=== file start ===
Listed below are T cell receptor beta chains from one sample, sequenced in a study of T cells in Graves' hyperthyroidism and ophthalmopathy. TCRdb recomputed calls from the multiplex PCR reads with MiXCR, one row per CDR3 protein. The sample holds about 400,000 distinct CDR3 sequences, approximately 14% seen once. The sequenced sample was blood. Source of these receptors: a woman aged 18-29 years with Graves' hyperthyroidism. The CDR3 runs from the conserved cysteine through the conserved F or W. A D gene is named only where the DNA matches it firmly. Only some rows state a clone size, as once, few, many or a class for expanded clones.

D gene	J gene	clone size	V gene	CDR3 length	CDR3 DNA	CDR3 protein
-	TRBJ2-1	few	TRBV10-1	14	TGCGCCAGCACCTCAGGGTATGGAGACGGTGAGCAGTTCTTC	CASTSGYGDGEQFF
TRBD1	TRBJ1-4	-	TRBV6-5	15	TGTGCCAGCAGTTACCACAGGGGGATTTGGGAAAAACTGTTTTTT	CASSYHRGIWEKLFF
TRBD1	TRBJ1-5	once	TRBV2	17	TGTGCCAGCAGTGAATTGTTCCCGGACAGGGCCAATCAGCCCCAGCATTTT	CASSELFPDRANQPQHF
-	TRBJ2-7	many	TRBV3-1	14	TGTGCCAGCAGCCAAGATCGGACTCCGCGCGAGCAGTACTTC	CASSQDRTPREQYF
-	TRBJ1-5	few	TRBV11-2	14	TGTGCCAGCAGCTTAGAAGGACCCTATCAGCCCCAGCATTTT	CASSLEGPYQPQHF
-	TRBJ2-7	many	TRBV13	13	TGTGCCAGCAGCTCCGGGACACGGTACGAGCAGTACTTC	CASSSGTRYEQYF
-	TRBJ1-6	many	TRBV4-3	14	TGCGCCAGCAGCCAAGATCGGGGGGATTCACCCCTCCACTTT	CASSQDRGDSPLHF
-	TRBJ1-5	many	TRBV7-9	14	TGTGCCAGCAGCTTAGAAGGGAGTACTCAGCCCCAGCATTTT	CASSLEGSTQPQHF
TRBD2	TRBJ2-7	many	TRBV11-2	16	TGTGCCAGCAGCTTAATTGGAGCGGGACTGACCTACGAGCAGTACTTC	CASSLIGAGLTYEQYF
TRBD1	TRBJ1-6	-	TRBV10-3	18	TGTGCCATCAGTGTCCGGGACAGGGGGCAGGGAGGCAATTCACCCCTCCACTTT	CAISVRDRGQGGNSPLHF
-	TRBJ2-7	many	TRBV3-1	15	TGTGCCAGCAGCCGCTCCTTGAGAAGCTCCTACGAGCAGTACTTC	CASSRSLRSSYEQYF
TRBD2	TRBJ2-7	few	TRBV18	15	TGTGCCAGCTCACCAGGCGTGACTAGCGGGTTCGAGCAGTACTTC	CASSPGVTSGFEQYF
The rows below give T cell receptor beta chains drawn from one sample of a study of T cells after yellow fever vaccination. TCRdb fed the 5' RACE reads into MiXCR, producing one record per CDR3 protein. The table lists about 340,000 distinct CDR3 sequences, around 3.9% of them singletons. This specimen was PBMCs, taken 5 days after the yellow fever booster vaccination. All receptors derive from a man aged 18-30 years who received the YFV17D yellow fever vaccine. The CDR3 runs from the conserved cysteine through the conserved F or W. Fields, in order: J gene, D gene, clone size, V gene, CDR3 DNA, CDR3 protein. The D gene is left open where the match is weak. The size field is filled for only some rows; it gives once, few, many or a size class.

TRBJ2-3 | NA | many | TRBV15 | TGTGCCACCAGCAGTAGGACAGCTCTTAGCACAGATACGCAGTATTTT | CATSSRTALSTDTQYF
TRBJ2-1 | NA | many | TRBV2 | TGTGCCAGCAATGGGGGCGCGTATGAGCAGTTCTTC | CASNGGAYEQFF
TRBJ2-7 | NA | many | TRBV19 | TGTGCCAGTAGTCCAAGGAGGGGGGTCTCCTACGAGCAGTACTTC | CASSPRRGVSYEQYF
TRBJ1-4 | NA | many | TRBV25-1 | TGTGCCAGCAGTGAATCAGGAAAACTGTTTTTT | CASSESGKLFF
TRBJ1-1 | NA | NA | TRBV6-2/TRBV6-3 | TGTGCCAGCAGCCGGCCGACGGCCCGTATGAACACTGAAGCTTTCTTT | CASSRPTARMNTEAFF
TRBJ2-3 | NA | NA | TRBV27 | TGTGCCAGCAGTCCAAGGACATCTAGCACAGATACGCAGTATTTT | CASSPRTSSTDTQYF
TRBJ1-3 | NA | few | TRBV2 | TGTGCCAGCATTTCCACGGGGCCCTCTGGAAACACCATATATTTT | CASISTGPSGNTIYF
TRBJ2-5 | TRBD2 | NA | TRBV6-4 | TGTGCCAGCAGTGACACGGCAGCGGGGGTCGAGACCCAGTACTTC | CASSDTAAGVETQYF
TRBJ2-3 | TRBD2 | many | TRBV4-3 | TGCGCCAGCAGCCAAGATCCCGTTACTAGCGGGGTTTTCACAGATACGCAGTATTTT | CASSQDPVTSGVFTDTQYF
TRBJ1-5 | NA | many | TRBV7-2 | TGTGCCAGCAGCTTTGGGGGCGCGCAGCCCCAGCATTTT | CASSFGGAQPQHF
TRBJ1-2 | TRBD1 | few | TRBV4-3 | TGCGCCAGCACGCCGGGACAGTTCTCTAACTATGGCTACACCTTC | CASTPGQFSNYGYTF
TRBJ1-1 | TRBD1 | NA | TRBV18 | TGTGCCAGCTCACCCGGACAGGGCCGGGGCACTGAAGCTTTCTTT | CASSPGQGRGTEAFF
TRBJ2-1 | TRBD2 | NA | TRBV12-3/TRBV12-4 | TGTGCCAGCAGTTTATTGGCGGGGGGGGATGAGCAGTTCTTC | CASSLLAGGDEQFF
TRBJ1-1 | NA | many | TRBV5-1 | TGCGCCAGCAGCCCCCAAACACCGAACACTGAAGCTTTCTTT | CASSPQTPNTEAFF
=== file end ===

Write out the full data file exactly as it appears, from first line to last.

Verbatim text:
Listed below are T cell receptor beta chains from one sample, sequenced in a study of T cells in Graves' hyperthyroidism and ophthalmopathy. TCRdb recomputed calls from the multiplex PCR reads with MiXCR, one row per CDR3 protein. The sample holds about 400,000 distinct CDR3 sequences, approximately 14% seen once. The sequenced sample was blood. Source of these receptors: a woman aged 18-29 years with Graves' hyperthyroidism. The CDR3 runs from the conserved cysteine through the conserved F or W. A D gene is named only where the DNA matches it firmly. Only some rows state a clone size, as once, few, many or a class for expanded clones.

D gene	J gene	clone size	V gene	CDR3 length	CDR3 DNA	CDR3 protein
-	TRBJ2-1	few	TRBV10-1	14	TGCGCCAGCACCTCAGGGTATGGAGACGGTGAGCAGTTCTTC	CASTSGYGDGEQFF
TRBD1	TRBJ1-4	-	TRBV6-5	15	TGTGCCAGCAGTTACCACAGGGGGATTTGGGAAAAACTGTTTTTT	CASSYHRGIWEKLFF
TRBD1	TRBJ1-5	once	TRBV2	17	TGTGCCAGCAGTGAATTGTTCCCGGACAGGGCCAATCAGCCCCAGCATTTT	CASSELFPDRANQPQHF
-	TRBJ2-7	many	TRBV3-1	14	TGTGCCAGCAGCCAAGATCGGACTCCGCGCGAGCAGTACTTC	CASSQDRTPREQYF
-	TRBJ1-5	few	TRBV11-2	14	TGTGCCAGCAGCTTAGAAGGACCCTATCAGCCCCAGCATTTT	CASSLEGPYQPQHF
-	TRBJ2-7	many	TRBV13	13	TGTGCCAGCAGCTCCGGGACACGGTACGAGCAGTACTTC	CASSSGTRYEQYF
-	TRBJ1-6	many	TRBV4-3	14	TGCGCCAGCAGCCAAGATCGGGGGGATTCACCCCTCCACTTT	CASSQDRGDSPLHF
-	TRBJ1-5	many	TRBV7-9	14	TGTGCCAGCAGCTTAGAAGGGAGTACTCAGCCCCAGCATTTT	CASSLEGSTQPQHF
TRBD2	TRBJ2-7	many	TRBV11-2	16	TGTGCCAGCAGCTTAATTGGAGCGGGACTGACCTACGAGCAGTACTTC	CASSLIGAGLTYEQYF
TRBD1	TRBJ1-6	-	TRBV10-3	18	TGTGCCATCAGTGTCCGGGACAGGGGGCAGGGAGGCAATTCACCCCTCCACTTT	CAISVRDRGQGGNSPLHF
-	TRBJ2-7	many	TRBV3-1	15	TGTGCCAGCAGCCGCTCCTTGAGAAGCTCCTACGAGCAGTACTTC	CASSRSLRSSYEQYF
TRBD2	TRBJ2-7	few	TRBV18	15	TGTGCCAGCTCACCAGGCGTGACTAGCGGGTTCGAGCAGTACTTC	CASSPGVTSGFEQYF
The rows below give T cell receptor beta chains drawn from one sample of a study of T cells after yellow fever vaccination. TCRdb fed the 5' RACE reads into MiXCR, producing one record per CDR3 protein. The table lists about 340,000 distinct CDR3 sequences, around 3.9% of them singletons. This specimen was PBMCs, taken 5 days after the yellow fever booster vaccination. All receptors derive from a man aged 18-30 years who received the YFV17D yellow fever vaccine. The CDR3 runs from the conserved cysteine through the conserved F or W. Fields, in order: J gene, D gene, clone size, V gene, CDR3 DNA, CDR3 protein. The D gene is left open where the match is weak. The size field is filled for only some rows; it gives once, few, many or a size class.

TRBJ2-3 | NA | many | TRBV15 | TGTGCCACCAGCAGTAGGACAGCTCTTAGCACAGATACGCAGTATTTT | CATSSRTALSTDTQYF
TRBJ2-1 | NA | many | TRBV2 | TGTGCCAGCAATGGGGGCGCGTATGAGCAGTTCTTC | CASNGGAYEQFF
TRBJ2-7 | NA | many | TRBV19 | TGTGCCAGTAGTCCAAGGAGGGGGGTCTCCTACGAGCAGTACTTC | CASSPRRGVSYEQYF
TRBJ1-4 | NA | many | TRBV25-1 | TGTGCCAGCAGTGAATCAGGAAAACTGTTTTTT | CASSESGKLFF
TRBJ1-1 | NA | NA | TRBV6-2/TRBV6-3 | TGTGCCAGCAGCCGGCCGACGGCCCGTATGAACACTGAAGCTTTCTTT | CASSRPTARMNTEAFF
TRBJ2-3 | NA | NA | TRBV27 | TGTGCCAGCAGTCCAAGGACATCTAGCACAGATACGCAGTATTTT | CASSPRTSSTDTQYF
TRBJ1-3 | NA | few | TRBV2 | TGTGCCAGCATTTCCACGGGGCCCTCTGGAAACACCATATATTTT | CASISTGPSGNTIYF
TRBJ2-5 | TRBD2 | NA | TRBV6-4 | TGTGCCAGCAGTGACACGGCAGCGGGGGTCGAGACCCAGTACTTC | CASSDTAAGVETQYF
TRBJ2-3 | TRBD2 | many | TRBV4-3 | TGCGCCAGCAGCCAAGATCCCGTTACTAGCGGGGTTTTCACAGATACGCAGTATTTT | CASSQDPVTSGVFTDTQYF
TRBJ1-5 | NA | many | TRBV7-2 | TGTGCCAGCAGCTTTGGGGGCGCGCAGCCCCAGCATTTT | CASSFGGAQPQHF
TRBJ1-2 | TRBD1 | few | TRBV4-3 | TGCGCCAGCACGCCGGGACAGTTCTCTAACTATGGCTACACCTTC | CASTPGQFSNYGYTF
TRBJ1-1 | TRBD1 | NA | TRBV18 | TGTGCCAGCTCACCCGGACAGGGCCGGGGCACTGAAGCTTTCTTT | CASSPGQGRGTEAFF
TRBJ2-1 | TRBD2 | NA | TRBV12-3/TRBV12-4 | TGTGCCAGCAGTTTATTGGCGGGGGGGGATGAGCAGTTCTTC | CASSLLAGGDEQFF
TRBJ1-1 | NA | many | TRBV5-1 | TGCGCCAGCAGCCCCCAAACACCGAACACTGAAGCTTTCTTT | CASSPQTPNTEAFF